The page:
I was surprised to find that “reward” occurs relatively frequently in 2 John, but it turned out to be an anomaly because the book is so short.
Next I looked up 1 John 5:6 to see if comparing different translations would shed light on the tricky passage.
Unfortunately, my English Learner Collection didn’t come with the translations I wanted to compare, so this view may not be useful unless you buy additional translations.
Also, the comparison view begins as a diff (showing you what words were added/removed between each translation), which makes it hard to read.
Speaking of readability, it turns out that the app has a nifty reading mode (shortcut ^R) which makes the text fill the screen.
You can also pop out the instant details widget and put it close to the words you are looking up.
The last thing I tried was creating a note based on my study of the text.
This step is where I realized that although jumping from resource to resource satisfied my curiosity, I needed to pause and simply meditate on the text. The application puts a lot of information at your fingertips, but you still need to stop and think to make something of it.
After using Accordance for an hour, I noticed that the tool was leading me to pay closer attention to words, to ask questions about syntax and grammar, to explore inter-textual relationships and to probe. I found myself slowing down and trying to pronounce Hebrew words while reading verses in English. And I found the interface to be easy to explore with many features discoverable by simply clicking around.
I think people seeking an intuitive way to explore the Bible in its original languages will find Accordance very accessible and useful.
However, not being a biblical scholar or pastor by profession, I’m not sure how often I would turn to these tools and resources for personal devotions. Oftentimes the rich resources resulted in more questions than I had time to research.
This curiosity-driven exegesis was enjoyable, but I didn’t reach the point where the app helped me interpret the text and synthesize its implications for my life or others. Perhaps I simply need to spend more time learning the relative value of the different resources and how to use them effectively.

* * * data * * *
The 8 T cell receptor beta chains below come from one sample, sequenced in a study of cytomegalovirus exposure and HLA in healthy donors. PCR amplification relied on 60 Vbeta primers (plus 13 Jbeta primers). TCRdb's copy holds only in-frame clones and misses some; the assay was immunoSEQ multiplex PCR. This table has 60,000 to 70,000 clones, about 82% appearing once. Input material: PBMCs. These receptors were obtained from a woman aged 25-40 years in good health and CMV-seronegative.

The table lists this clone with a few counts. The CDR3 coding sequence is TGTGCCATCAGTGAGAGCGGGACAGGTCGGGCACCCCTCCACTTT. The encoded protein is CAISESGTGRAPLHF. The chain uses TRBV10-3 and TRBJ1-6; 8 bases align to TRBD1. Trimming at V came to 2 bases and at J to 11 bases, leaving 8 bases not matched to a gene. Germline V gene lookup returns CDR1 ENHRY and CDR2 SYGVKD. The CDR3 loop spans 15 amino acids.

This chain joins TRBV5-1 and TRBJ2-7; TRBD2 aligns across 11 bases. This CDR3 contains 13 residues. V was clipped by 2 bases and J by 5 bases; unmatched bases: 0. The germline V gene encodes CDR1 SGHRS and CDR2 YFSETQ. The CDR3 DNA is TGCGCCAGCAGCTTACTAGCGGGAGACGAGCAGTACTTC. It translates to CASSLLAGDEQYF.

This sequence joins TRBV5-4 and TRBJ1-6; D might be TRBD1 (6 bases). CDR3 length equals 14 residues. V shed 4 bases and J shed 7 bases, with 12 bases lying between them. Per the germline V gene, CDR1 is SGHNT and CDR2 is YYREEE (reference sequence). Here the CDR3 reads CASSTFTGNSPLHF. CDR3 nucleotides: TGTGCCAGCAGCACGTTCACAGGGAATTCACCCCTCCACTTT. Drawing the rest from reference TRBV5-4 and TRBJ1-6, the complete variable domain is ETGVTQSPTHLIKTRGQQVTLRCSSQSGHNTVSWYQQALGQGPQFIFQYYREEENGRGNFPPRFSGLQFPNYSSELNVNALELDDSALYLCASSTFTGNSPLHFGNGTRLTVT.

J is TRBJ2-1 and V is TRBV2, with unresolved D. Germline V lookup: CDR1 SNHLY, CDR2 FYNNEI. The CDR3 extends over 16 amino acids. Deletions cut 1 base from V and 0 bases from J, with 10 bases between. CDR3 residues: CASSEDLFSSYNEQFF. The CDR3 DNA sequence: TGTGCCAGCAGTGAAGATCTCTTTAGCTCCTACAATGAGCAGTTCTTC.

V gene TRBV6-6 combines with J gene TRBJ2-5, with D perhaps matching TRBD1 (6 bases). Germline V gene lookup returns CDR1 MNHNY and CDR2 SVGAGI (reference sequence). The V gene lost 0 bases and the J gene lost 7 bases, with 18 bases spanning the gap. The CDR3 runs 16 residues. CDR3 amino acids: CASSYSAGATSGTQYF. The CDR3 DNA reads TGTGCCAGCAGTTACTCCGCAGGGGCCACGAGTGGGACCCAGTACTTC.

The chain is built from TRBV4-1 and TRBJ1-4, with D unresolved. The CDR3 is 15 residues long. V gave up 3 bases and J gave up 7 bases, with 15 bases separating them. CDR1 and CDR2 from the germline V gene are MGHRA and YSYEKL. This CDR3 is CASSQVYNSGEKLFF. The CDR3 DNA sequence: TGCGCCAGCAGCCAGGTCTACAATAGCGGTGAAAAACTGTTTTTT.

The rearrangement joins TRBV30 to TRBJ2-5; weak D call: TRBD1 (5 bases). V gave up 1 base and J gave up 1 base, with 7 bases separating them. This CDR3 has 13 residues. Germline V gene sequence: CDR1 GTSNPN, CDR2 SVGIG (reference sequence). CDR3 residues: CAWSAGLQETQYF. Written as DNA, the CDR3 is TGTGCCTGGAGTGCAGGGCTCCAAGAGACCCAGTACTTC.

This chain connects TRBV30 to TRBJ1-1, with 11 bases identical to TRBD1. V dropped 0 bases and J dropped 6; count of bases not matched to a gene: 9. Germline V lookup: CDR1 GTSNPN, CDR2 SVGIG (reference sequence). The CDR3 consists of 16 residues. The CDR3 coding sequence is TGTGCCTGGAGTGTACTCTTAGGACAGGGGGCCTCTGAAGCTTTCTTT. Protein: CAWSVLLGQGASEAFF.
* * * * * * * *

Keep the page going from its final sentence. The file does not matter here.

With regard to the goal of Worldwide Biblical Literacy, I think the biggest win would be having the Instant Detail View on my phone (Accordance has an iOS app, but I use Android) along with Strong’s numbers linked to foreign language translations.
The ability to tap on a word and study the underlying Greek or Hebrew and see where else it is used can go a long way to understanding the Bible more precisely. Having it widely available for the majority world (in their language!) on mobile devices would be transformative (Note: it seems like Accordance hosted several seminars in Asia in
2011 2016, see links in comments).
Of course, ultimately Biblical literacy means going beyond understanding Scripture accurately to believing and obeying it and for that we must rely on the Holy Spirit :).
You can learn more about Accordance at accordance.bible and thanks to David for the review copy of the software.
February 13, 2017 at 10:01 pm
Chris, thank you for your review of the Accordance Bible Software English Learner Collection! From what I read, it sounds like you really discovered how intuitive the Accordance interface is for Bible study at whatever level you wish to pursue.
Here are a few points of clarification I thought I’d offer.
I noticed you did most of your word studies via the Research function. There are also very powerful options from the Amplify menu and the contextual menu when highlighting any word or phrase.